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Learn to Love Your Finances on a Money Date

Feb. 10, 2016
Managing Money, Personal Finance
valentine's day money date
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By Ted Halpern

Learn more about Ted on NerdWallet’s Ask an Advisor

A money date may sound like the nerdiest, least romantic thing you could possibly do for Valentine’s Day. But money is involved in almost all of the choices we make in life, so even if it’s a little geeky, such a discussion can be a great way to achieve more of your goals with your partner, transforming money from a source of stress to a powerful tool.

Your financial life is like a business you manage with your spouse or significant other. You may take on debts to finance an opportunity, have goals you want to achieve, and complete daily responsibilities. Yet few couples review their financial statements as a business owner does.

If cash were sitting on the sidelines while a huge debt loomed over a company, or a CEO didn’t have a plan for future growth and investment, shareholders would not be happy. But you and your partner are both the shareholders and executives of your life together. You have complete freedom to set and achieve your goals.

A check-in to define those goals and regularly take stock of your progress is a valuable tool to make sure you are on track. Whether you call it a “money meeting” or a “money date,” here are a few helpful tips to help it run smoothly.

Agree on joint goals and write them down.

Give a set period of time (perhaps three or four minutes) for each of you to write down your goals. Don’t talk or allow any other interruptions. Then categorize your individual goals as follows:

  • Short-term (under a year), such as vacations, medical expenses and gifts
  • Medium-term (1 to 5 years), such as car purchases and paying off debts
  • Long-term (5+ years), such as creating and preserving wealth together

When the time is up, compare and discuss your individual goals to create a shared goals list. Some may be very important to your partner, even if they are less of a priority to you. With the final list, develop a plan to achieve the goals. You should plan to reach short-term goals and most medium-term goals by saving. Goals with a long time horizon can be reached with an investment strategy.

Keep (some) emotions out of it.

This is not the time to place blame or stir up old arguments, but a certain amount of emotion can be motivating. What are you passionate about, and to what lengths will you go to make sure certain things happen? Use your passion and strive to improve in the future as opposed to focusing on the past.

Agree on a plan and individual responsibilities.

What are you going to do to make your goals happen? What is the highest priority, and how much money should be allocated to various goals? Set deadlines for yourself, and decide who is going to take certain actions.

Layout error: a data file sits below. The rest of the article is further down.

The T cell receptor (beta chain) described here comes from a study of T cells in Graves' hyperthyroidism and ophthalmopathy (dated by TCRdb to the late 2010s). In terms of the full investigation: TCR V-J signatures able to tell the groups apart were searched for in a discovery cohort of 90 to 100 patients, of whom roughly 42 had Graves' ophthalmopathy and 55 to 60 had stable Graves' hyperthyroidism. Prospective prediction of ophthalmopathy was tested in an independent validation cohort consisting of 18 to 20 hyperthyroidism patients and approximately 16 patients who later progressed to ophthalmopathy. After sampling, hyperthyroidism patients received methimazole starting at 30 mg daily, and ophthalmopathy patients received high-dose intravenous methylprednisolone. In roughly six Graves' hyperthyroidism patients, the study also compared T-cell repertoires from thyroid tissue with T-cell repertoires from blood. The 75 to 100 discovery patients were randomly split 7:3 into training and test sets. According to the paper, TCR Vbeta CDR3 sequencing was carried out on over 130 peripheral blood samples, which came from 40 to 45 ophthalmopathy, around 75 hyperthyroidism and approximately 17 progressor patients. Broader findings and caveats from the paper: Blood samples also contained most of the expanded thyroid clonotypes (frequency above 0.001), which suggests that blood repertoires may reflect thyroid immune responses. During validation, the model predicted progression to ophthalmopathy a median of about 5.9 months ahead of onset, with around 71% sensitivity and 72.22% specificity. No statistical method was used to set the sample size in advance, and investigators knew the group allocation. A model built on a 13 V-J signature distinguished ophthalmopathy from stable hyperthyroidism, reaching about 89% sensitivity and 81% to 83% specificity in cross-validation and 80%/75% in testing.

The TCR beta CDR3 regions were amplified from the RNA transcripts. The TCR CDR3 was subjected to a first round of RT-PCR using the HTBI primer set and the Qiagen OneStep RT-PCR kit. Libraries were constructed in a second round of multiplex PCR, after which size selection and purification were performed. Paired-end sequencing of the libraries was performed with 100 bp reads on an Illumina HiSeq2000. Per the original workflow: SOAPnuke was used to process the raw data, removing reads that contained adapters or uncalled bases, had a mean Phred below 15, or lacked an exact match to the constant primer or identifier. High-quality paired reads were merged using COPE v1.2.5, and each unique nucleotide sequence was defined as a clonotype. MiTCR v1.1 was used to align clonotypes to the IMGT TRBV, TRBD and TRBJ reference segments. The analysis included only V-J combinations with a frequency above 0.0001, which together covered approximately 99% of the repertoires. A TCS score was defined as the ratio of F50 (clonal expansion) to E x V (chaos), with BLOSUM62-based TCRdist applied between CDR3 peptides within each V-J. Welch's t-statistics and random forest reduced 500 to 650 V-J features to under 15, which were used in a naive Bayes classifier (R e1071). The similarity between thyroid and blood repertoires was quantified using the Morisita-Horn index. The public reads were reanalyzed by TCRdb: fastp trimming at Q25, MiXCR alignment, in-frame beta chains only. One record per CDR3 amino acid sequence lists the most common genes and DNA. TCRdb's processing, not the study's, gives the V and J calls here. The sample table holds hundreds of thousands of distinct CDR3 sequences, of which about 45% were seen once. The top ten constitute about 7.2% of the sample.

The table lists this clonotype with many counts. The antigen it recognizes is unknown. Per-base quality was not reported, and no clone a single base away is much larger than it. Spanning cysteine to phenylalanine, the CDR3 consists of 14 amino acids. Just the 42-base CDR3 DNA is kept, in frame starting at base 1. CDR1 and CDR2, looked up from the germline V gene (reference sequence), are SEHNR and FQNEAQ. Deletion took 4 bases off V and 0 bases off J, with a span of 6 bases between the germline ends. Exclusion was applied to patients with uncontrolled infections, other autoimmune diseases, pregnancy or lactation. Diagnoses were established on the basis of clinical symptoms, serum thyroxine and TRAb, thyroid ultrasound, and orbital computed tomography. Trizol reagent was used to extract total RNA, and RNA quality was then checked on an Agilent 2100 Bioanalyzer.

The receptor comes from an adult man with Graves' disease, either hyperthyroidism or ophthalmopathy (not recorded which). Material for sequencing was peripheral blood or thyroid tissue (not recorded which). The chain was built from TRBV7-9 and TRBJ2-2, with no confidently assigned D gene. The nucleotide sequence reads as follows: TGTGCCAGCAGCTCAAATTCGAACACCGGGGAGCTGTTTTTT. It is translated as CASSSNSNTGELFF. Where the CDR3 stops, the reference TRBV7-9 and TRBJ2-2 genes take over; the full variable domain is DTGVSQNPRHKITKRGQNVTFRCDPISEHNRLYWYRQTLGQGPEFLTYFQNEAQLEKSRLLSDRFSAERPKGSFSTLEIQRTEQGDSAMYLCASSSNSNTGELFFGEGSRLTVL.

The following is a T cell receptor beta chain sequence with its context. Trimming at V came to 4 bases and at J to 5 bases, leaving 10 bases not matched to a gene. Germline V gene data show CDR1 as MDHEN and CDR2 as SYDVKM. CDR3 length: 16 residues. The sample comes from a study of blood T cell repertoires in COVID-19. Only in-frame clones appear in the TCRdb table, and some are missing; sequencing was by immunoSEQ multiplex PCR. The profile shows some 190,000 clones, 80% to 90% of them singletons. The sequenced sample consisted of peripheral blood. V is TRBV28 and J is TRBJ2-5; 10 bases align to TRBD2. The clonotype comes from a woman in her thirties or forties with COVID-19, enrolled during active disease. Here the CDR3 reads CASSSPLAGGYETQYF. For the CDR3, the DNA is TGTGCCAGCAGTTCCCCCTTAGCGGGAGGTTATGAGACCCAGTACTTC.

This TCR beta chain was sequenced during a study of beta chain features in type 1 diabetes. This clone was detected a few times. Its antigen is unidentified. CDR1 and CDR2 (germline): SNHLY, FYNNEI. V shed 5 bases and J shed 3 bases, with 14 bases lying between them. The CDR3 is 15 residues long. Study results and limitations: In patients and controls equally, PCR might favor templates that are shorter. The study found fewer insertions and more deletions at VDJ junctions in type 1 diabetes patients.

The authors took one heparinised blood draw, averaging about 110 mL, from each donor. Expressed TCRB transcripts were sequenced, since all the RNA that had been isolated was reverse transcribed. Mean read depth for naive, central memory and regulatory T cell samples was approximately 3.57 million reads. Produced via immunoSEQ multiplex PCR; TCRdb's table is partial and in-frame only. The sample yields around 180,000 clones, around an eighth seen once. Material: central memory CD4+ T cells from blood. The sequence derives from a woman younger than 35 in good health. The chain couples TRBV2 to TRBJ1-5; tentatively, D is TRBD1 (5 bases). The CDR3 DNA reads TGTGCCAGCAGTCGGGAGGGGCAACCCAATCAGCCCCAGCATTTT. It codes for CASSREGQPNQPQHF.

And remember, a goal without a deadline is merely a wish.

Automate as many steps as possible.

Make the right decision easy and the wrong decision hard. For example, you can overcome the natural tendency to spend now rather than save for later by using automatic bill pay and automated savings online. If you have to move money from account to account to buy something that is not in your plan, that may be enough of a barrier to make you think twice.

Meet periodically.

Keep yourselves accountable by meeting periodically to review how your spending and saving match up to your written plan. If you aren’t quite on track yet, how can you make the process easier? The time period for your check-ins should line up with your goals; for example, you could meet to review short-term problems such as overspending monthly or quarterly and review your investment strategy and planning for big-ticket items once a year.

Key questions to ask in a money meeting:

  • How does our spending compare with our plan?
  • Can we find additional savings, such as shopping around for insurance or cable-Internet-phone packages?
  • Are we saving enough to achieve our goals?
  • Were there any unexpected setbacks since our last meeting, and how can we catch up?
  • Which tools or professional advice will help us achieve our goals?

The bottom line

If you have a good process, you will find that being a good steward of your money becomes a habit, and you will meet your financial goals more easily. May your next money meeting help you get closer to the one you love and to meeting your shared goals together!

Ted Halpern is the president of Halpern Financial in Maryland and Virginia.

Image via iStock.